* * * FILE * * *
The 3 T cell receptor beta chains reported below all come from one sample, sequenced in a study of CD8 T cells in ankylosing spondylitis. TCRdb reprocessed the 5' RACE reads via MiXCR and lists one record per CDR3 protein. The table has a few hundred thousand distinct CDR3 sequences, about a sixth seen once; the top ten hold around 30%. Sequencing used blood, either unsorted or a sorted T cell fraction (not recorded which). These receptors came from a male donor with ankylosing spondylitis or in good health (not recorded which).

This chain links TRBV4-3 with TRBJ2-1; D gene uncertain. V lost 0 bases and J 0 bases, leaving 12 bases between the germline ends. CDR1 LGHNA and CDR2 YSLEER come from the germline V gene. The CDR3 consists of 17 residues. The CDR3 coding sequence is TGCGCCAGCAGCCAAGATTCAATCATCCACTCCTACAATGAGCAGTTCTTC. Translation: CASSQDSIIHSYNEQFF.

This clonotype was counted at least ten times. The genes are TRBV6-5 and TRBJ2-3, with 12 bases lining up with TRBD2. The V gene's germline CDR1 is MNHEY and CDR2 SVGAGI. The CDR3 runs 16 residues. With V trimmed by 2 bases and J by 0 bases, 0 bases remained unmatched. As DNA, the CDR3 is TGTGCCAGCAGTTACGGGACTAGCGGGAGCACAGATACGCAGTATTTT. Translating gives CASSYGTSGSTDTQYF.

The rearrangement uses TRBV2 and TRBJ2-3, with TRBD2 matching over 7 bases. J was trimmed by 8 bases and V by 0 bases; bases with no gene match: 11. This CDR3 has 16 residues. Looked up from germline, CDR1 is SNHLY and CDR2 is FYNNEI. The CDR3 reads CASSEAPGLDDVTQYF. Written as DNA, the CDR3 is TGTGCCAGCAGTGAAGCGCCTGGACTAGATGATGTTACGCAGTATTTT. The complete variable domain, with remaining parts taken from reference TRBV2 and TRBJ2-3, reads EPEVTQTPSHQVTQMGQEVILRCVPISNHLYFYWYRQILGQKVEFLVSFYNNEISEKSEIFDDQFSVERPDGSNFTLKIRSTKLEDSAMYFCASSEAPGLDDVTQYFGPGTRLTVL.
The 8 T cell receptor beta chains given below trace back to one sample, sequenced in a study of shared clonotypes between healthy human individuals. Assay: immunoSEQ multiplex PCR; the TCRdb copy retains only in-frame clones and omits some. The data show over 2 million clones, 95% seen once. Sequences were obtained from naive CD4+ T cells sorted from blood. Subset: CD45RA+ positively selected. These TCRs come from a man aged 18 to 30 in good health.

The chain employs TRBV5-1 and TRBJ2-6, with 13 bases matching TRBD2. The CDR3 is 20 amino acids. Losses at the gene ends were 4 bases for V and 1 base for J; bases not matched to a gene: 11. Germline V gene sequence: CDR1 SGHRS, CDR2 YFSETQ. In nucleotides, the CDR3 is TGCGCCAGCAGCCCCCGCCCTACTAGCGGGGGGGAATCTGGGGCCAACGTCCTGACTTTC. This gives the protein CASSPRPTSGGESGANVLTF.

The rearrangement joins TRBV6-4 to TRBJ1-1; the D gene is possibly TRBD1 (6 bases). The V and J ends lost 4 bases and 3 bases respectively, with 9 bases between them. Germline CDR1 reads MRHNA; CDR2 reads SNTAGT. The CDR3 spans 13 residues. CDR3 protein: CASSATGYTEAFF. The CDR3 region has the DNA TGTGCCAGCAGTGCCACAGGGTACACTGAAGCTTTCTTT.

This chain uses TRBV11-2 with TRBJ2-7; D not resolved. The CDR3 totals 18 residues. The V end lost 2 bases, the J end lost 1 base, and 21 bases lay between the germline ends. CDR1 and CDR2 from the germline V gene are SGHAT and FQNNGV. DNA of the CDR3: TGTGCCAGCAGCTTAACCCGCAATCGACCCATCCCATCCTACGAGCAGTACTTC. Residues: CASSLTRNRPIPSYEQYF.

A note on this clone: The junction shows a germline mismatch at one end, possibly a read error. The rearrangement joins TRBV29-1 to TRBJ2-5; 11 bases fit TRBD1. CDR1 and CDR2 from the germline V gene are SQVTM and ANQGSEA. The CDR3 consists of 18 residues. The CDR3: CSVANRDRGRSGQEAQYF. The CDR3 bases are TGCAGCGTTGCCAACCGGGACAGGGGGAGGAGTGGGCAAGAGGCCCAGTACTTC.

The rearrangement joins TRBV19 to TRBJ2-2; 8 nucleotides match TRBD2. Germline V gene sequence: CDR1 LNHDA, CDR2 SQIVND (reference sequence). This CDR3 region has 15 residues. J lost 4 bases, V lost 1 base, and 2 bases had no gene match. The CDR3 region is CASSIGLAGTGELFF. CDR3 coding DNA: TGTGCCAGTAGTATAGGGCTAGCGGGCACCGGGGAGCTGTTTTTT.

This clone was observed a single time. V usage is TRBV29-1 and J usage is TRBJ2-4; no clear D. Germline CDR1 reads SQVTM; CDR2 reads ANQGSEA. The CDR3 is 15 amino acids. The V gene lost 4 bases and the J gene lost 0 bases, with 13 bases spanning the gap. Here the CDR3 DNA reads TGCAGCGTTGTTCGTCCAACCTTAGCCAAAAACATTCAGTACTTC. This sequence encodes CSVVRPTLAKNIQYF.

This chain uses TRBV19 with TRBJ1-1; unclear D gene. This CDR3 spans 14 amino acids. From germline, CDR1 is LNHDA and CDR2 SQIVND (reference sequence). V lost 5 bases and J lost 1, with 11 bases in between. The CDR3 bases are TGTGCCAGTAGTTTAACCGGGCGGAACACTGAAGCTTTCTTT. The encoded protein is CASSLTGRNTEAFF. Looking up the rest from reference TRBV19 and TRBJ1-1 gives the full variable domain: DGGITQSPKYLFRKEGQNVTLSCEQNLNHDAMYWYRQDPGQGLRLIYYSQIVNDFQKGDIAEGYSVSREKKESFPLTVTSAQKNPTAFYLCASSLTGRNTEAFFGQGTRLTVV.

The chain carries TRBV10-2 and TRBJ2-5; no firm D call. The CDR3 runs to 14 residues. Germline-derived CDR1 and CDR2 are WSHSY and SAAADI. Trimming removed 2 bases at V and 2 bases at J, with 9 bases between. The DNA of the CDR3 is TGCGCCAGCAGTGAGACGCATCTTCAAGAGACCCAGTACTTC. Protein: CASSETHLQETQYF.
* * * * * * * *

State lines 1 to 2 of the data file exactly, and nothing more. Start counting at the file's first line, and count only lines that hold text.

The 3 T cell receptor beta chains reported below all come from one sample, sequenced in a study of CD8 T cells in ankylosing spondylitis. TCRdb reprocessed the 5' RACE reads via MiXCR and lists one record per CDR3 protein. The table has a few hundred thousand distinct CDR3 sequences, about a sixth seen once; the top ten hold around 30%. Sequencing used blood, either unsorted or a sorted T cell fraction (not recorded which). These receptors came from a male donor with ankylosing spondylitis or in good health (not recorded which).

This chain links TRBV4-3 with TRBJ2-1; D gene uncertain. V lost 0 bases and J 0 bases, leaving 12 bases between the germline ends. CDR1 LGHNA and CDR2 YSLEER come from the germline V gene. The CDR3 consists of 17 residues. The CDR3 coding sequence is TGCGCCAGCAGCCAAGATTCAATCATCCACTCCTACAATGAGCAGTTCTTC. Translation: CASSQDSIIHSYNEQFF.